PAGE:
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The right way to use Follow Me

When it comes to using the Follow Me tool, most folks have it wrong. There are actually two different ways to use Follow Me, and for complex extrusions, one works way better than the other.

Follow Me: The Hard Way
In most cases, the wrong way to use Follow Me is to activate the tool, click the face you want to extrude, and attempt to drag it along a set of edges. For complicated extrusion paths, this can be painfully inefficient.

Follow Me: The Right Way
Next time you need to extrude a face along a path, use Follow Me this way:

  1. Make sure your extrusion profile (a face) and your extrusion path (one or more edges) are set up the way you want them to be.
  2. Select (with the Select Tool) the edges that make up the extrusion path you want to use.
  3. Activate the Follow Me Tool by clicking its icon or choosing Tools > Follow Me. When you active Follow Me, the edges you selected in Step 2 will appear to deselect; they won't be highlighted anymore. Don't worry, though -- they're still selected.
  4. Click (with the Follow Me Tool) the face you want to extrude.
  5. Everything happens in a flash. VoilĂ !

That’s all there is to it. You can take your time selecting exactly the edges you want. You can orbit, zoom and pan in order to select a complex three-dimensional path. No more cussing and sweating while you try to get the extrusion to go exactly where you want it to. Sometimes a little knowledge can save a lot of headache.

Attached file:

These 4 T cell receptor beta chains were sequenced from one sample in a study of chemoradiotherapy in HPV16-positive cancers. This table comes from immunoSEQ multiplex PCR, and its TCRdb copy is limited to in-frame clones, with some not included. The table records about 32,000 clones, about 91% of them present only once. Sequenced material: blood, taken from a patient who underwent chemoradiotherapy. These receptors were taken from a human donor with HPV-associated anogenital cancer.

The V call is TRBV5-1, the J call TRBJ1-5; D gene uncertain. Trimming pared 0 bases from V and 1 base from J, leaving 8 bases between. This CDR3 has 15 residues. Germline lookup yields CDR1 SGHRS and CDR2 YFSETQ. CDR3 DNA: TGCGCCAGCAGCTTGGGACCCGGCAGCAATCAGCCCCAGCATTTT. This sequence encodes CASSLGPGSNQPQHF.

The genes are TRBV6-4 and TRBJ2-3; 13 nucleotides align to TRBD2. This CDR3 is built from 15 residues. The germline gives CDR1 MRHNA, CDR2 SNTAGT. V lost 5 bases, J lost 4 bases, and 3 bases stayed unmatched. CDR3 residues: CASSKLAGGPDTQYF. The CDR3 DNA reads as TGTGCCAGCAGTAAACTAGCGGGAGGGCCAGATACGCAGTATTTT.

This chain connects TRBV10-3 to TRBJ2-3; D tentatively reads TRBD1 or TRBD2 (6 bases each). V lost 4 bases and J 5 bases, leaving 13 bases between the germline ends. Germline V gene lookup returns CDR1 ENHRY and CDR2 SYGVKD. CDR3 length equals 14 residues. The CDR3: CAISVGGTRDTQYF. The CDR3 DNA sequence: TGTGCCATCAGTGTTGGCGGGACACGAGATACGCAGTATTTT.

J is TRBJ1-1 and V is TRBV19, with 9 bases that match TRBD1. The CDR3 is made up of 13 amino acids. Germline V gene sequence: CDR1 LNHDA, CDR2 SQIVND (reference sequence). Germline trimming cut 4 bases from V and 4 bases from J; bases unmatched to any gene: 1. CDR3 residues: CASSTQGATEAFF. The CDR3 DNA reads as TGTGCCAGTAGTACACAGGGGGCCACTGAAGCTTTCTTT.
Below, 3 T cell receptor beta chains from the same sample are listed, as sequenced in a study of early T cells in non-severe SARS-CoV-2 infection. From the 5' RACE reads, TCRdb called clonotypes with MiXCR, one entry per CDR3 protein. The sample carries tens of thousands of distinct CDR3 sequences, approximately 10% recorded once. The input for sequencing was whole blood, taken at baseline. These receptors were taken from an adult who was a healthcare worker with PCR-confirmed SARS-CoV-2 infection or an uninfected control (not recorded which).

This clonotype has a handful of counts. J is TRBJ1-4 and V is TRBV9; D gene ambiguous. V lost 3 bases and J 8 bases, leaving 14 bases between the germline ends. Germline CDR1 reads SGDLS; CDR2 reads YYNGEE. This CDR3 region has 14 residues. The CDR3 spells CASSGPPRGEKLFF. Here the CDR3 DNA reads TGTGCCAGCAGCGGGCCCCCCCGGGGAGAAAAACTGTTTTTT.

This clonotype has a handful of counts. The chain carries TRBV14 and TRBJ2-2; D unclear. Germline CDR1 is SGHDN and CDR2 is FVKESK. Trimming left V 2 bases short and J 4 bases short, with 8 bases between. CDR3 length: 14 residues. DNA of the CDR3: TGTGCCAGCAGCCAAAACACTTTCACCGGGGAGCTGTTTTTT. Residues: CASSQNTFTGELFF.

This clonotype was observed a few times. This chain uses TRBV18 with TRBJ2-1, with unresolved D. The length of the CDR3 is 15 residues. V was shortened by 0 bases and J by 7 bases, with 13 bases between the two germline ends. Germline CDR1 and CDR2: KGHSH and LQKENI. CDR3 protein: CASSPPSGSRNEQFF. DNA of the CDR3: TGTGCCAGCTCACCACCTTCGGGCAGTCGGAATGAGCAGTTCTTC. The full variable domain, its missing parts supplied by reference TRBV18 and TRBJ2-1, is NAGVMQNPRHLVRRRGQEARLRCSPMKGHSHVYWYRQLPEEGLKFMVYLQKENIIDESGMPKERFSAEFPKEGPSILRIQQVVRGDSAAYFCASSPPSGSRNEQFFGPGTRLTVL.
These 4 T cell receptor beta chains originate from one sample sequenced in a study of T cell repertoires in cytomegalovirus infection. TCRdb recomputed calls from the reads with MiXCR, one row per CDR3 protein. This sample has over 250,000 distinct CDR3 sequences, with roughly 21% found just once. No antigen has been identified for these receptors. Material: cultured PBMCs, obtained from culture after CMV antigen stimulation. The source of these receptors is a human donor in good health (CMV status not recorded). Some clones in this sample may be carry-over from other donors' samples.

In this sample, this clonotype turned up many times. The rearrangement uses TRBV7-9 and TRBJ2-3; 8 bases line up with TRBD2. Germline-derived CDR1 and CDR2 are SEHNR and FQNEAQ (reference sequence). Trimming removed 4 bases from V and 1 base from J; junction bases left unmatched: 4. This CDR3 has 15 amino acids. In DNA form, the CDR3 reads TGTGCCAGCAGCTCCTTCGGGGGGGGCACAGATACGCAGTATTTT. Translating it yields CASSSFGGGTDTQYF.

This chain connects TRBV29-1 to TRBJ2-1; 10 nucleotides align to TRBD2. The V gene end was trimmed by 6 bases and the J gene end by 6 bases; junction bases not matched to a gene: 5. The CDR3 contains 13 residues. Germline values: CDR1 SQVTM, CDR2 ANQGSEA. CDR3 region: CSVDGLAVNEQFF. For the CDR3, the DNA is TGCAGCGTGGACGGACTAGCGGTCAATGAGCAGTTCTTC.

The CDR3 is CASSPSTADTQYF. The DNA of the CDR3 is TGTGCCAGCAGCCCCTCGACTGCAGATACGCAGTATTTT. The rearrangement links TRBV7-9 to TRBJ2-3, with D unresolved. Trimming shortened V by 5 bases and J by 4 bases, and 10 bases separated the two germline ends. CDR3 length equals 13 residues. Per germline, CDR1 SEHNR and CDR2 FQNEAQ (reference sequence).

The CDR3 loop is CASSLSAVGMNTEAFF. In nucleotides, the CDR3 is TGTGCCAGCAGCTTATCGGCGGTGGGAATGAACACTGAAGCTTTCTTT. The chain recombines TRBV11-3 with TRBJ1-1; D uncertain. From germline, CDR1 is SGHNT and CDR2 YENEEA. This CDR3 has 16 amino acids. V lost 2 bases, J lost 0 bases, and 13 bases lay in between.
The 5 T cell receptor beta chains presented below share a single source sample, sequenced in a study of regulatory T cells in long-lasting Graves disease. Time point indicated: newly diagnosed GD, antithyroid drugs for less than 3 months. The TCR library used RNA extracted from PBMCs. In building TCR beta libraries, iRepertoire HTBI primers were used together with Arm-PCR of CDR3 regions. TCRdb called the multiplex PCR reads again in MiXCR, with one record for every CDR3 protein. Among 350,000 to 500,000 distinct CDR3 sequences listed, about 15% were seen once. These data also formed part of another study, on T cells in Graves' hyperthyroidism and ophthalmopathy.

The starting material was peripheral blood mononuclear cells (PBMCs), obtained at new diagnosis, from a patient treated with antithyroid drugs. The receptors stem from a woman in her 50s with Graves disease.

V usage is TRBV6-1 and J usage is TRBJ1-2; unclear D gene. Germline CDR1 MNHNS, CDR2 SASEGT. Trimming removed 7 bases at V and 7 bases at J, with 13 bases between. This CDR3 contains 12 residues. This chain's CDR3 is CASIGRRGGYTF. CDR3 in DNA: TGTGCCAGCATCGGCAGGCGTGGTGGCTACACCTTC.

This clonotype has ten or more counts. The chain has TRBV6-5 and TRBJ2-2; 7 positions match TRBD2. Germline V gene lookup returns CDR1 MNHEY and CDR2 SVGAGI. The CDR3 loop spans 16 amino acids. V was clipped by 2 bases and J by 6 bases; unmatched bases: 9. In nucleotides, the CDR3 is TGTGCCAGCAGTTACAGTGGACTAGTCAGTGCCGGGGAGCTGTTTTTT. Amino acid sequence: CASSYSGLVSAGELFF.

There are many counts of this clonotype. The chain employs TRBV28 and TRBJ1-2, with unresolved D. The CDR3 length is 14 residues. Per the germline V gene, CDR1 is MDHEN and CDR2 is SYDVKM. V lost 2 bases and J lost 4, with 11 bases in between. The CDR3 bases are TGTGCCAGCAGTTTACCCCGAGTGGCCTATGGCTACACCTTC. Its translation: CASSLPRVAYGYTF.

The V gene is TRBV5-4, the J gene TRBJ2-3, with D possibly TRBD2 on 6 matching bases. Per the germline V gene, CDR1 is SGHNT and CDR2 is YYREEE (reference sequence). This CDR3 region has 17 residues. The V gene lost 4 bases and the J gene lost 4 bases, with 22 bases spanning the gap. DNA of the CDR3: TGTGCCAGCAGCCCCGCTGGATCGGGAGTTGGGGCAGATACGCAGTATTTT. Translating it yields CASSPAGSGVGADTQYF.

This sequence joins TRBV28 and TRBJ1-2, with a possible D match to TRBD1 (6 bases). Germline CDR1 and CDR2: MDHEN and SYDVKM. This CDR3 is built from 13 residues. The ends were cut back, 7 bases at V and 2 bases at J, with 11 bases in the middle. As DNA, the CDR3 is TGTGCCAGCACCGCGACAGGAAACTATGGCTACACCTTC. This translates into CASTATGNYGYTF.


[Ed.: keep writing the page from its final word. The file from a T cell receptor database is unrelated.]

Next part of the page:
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Todd Burch said...

I use this method, and it is much easier to use than the "find an edge as you go" method.

However, as your images show, this better method can be confusing to users. After you select the edges you want, and then activate the Follow Me Tool, your edges become visually UN-selected! This is not too user-friendly for a new user to see that their hard-earned selection has just been reset! (Well, it hasn't been reset, it just looks that way.)

Perhaps the tool can be improved to either not reset the selection, or, otherwise highlight the selection so the user gets visual feedback they didn't just screw up?

This is a fantastic and time saving tool for the things I use it for, like running mouldings around a room or piece of furniture.

JT said...

I wonder what the trick is for spiral staircases would be? Ive alwaysbeen stuckin trying to use follow me for the handrails but always end up with a screwed railing. Any ideas?